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Sustainable Fiscal Policy in a Federal System: Switzerland as an Example

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  • Lars P. Feld
  • Gebhard Kirchgassner

Abstract

How a sustainable fiscal policy can be performed in a federal system is not only a Swiss prob-lem but is also discussed in other federal countries like Germany and Austria, and in the European Union. Contrary to most other countries, the Swiss fiscal system is characterised by an extensive fiscal federalism with high fiscal autonomy at all governmental levels, by direct popular rights which include fiscal referenda at the cantonal and local levels, and by particular constitutional and/or statutory fiscal restraints in order to prevent excessive public debt. In this paper, the effects of these constitutional clauses on public finances are investigated. Using a panel of the 26 Swiss cantons from 1980 to 1998, we provide evidence that direct democ-racy leads to significantly lower expenditure and revenue. The fiscal constraint, on the other hand, significantly reduces budget deficits. Total, cantonal as well as local expenditure and revenue are the lower the higher the share of local expenditure is.

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Bibliographic Info

Paper provided by Center for Research in Economics, Management and the Arts (CREMA) in its series CREMA Working Paper Series with number 2005-16.

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Date of creation: Jul 2004
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Handle: RePEc:cra:wpaper:2005-16

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Keywords: Direct Democracy; Referenda; Initiatives;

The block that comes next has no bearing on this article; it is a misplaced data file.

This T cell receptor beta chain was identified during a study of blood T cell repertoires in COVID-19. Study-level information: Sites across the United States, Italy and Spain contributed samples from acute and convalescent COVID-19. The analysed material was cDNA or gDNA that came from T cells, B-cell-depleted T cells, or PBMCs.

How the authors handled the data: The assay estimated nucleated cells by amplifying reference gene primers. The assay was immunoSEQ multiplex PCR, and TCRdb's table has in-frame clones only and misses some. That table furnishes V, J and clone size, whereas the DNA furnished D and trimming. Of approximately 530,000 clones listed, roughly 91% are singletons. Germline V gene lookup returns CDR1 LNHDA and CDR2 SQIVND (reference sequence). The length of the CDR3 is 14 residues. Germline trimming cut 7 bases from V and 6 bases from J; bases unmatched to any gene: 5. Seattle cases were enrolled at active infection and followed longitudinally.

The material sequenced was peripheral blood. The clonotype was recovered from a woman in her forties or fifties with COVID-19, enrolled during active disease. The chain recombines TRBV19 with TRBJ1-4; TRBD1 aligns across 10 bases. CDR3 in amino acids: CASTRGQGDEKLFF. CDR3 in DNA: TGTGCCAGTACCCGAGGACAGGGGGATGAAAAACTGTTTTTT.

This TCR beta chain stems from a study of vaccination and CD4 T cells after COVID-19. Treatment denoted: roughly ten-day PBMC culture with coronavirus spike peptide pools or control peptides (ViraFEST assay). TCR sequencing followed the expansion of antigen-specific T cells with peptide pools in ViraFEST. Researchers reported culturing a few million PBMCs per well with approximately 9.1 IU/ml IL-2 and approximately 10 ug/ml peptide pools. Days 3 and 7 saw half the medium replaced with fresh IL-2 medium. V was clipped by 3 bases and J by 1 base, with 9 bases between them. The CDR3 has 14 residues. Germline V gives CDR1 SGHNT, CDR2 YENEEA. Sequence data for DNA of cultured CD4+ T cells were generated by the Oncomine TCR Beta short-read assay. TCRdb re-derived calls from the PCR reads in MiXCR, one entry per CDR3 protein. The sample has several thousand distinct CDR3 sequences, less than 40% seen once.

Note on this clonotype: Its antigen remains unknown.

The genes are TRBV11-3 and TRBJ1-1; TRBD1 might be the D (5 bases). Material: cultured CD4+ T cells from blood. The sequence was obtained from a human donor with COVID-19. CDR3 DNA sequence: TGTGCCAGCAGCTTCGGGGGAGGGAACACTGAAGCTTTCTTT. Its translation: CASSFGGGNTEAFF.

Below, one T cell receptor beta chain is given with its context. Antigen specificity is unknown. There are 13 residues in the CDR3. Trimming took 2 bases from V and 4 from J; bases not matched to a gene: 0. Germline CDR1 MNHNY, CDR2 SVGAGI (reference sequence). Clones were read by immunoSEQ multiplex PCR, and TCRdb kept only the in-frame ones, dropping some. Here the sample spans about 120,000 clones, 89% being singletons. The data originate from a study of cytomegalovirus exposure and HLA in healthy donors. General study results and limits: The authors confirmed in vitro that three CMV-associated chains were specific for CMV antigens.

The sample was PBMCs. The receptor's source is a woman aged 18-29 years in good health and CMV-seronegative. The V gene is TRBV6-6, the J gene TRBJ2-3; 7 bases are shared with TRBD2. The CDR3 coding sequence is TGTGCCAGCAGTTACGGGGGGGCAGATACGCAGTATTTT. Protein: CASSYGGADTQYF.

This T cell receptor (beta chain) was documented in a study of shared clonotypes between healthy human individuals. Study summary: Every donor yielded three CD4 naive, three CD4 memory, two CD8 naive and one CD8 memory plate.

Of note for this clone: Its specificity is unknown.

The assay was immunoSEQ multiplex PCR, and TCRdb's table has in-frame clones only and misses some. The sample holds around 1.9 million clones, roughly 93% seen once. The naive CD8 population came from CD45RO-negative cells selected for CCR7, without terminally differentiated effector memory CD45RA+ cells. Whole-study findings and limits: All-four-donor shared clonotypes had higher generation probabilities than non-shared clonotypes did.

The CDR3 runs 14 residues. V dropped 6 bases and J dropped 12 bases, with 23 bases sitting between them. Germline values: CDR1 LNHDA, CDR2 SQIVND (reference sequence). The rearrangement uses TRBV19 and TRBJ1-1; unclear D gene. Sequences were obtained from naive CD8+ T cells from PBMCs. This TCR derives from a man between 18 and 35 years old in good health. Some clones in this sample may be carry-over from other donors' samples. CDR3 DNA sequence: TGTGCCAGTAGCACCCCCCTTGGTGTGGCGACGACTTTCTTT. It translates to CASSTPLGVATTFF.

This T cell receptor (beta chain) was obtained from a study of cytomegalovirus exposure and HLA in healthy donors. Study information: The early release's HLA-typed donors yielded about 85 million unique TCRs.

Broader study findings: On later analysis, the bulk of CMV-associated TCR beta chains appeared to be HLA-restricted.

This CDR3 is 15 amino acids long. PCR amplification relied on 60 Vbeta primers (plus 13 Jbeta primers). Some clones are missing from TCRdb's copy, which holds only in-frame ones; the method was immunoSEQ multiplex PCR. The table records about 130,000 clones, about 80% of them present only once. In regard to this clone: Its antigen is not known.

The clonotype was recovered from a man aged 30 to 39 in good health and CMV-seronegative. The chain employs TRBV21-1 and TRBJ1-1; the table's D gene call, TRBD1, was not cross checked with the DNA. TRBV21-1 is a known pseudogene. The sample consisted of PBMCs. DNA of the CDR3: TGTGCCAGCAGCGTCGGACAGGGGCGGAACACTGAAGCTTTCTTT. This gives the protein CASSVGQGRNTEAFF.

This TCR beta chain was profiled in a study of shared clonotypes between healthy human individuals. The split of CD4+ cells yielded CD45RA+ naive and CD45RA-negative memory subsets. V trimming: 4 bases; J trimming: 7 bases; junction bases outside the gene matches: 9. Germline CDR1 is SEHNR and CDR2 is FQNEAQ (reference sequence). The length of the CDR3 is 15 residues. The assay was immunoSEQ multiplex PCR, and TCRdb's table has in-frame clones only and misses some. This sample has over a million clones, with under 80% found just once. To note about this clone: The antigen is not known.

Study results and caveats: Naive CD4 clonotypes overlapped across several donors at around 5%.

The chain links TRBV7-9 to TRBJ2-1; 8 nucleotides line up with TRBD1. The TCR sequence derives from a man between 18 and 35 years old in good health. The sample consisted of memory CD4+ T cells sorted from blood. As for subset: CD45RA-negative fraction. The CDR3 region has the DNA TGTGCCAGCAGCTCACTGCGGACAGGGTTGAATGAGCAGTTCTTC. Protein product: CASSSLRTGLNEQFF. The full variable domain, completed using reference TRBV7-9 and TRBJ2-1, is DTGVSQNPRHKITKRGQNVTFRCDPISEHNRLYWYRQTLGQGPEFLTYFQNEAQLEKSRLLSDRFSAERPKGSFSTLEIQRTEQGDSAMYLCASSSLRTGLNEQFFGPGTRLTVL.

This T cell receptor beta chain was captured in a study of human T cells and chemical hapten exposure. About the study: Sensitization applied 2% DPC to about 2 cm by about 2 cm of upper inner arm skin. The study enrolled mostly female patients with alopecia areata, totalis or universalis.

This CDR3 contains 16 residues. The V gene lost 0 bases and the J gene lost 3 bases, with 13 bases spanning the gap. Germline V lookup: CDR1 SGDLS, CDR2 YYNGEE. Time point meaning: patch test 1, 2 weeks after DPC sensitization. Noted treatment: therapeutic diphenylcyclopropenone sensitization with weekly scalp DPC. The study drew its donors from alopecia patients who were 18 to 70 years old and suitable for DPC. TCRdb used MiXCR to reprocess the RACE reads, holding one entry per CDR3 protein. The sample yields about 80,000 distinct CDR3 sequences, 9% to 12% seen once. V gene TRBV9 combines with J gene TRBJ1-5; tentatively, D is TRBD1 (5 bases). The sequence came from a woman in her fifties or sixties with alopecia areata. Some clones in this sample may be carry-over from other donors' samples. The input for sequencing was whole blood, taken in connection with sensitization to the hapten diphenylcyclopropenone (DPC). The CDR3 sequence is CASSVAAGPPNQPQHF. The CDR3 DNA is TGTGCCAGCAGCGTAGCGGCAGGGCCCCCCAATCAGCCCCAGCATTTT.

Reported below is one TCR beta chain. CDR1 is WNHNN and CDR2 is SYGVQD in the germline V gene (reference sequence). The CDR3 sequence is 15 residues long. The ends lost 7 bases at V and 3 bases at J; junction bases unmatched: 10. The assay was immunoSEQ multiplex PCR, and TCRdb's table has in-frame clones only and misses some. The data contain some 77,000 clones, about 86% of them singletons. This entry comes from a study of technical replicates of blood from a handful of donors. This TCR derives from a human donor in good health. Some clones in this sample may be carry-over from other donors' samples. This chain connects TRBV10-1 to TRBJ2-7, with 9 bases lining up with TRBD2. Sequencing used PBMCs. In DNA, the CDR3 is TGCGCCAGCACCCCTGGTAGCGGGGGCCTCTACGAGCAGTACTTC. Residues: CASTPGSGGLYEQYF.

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References

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  22. Blomberg, S. Brock & Hess, Gregory D. & Weerapana, Akila, 2004. "The impact of voter initiatives on economic activity," European Journal of Political Economy, Elsevier, vol. 20(1), pages 207-226, March.
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  24. Kiewiet, D Roderick & Szakaly, Kristin, 1996. "Constitutional Limitations on Borrowing: An Analysis of State Bonded Indebtedness," Journal of Law, Economics and Organization, Oxford University Press, vol. 12(1), pages 62-97, April.
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  30. Lars P. Feld & Gebhard Kirchgässner & Christoph A. Schaltegger, 2003. "Decentralized Taxation and the Size of Government: Evidence from Swiss State and Local Governments," CESifo Working Paper Series 1087, CESifo Group Munich.
  31. Lars P. Feld & John G. Matsusaka, 2000. "Budget Referendums and Government Spending: Evidence from Swiss," CESifo Working Paper Series 323, CESifo Group Munich.
  32. Ronald J. Shadbegian, 1999. "Fiscal Federalism, Collusion, and Government Size: Evidence from the States," Public Finance Review, , vol. 27(3), pages 262-281, May.
  33. Lars P. Feld & Gebhard Kirchgassner, 1999. "Public Debt and Budgetary Procedures: Top Down or Bottom Up? Some Evidence from Swiss Municipalities," NBER Chapters, in: Fiscal Institutions and Fiscal Performance, pages 151-180 National Bureau of Economic Research, Inc.
  34. Figlio, David N., 1997. "Did the "tax revolt" reduce school performance?," Journal of Public Economics, Elsevier, vol. 65(3), pages 245-269, September.
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Cited by:
  1. Gebhard Kirchgässner & Silika Prohl, 2008. "Sustainability of Swiss Fiscal Policy," Swiss Journal of Economics and Statistics (SJES), Swiss Society of Economics and Statistics (SSES), vol. 144(I), pages 57-83, March.
  2. Mariana Bode & Oliver Budzinski, 2005. "Competing Ways Towards International Antitrust: the WTO versus the ICN," Marburg Working Papers on Economics 200503, Philipps-Universität Marburg, Faculty of Business Administration and Economics, Department of Economics (Volkswirtschaftliche Abteilung).

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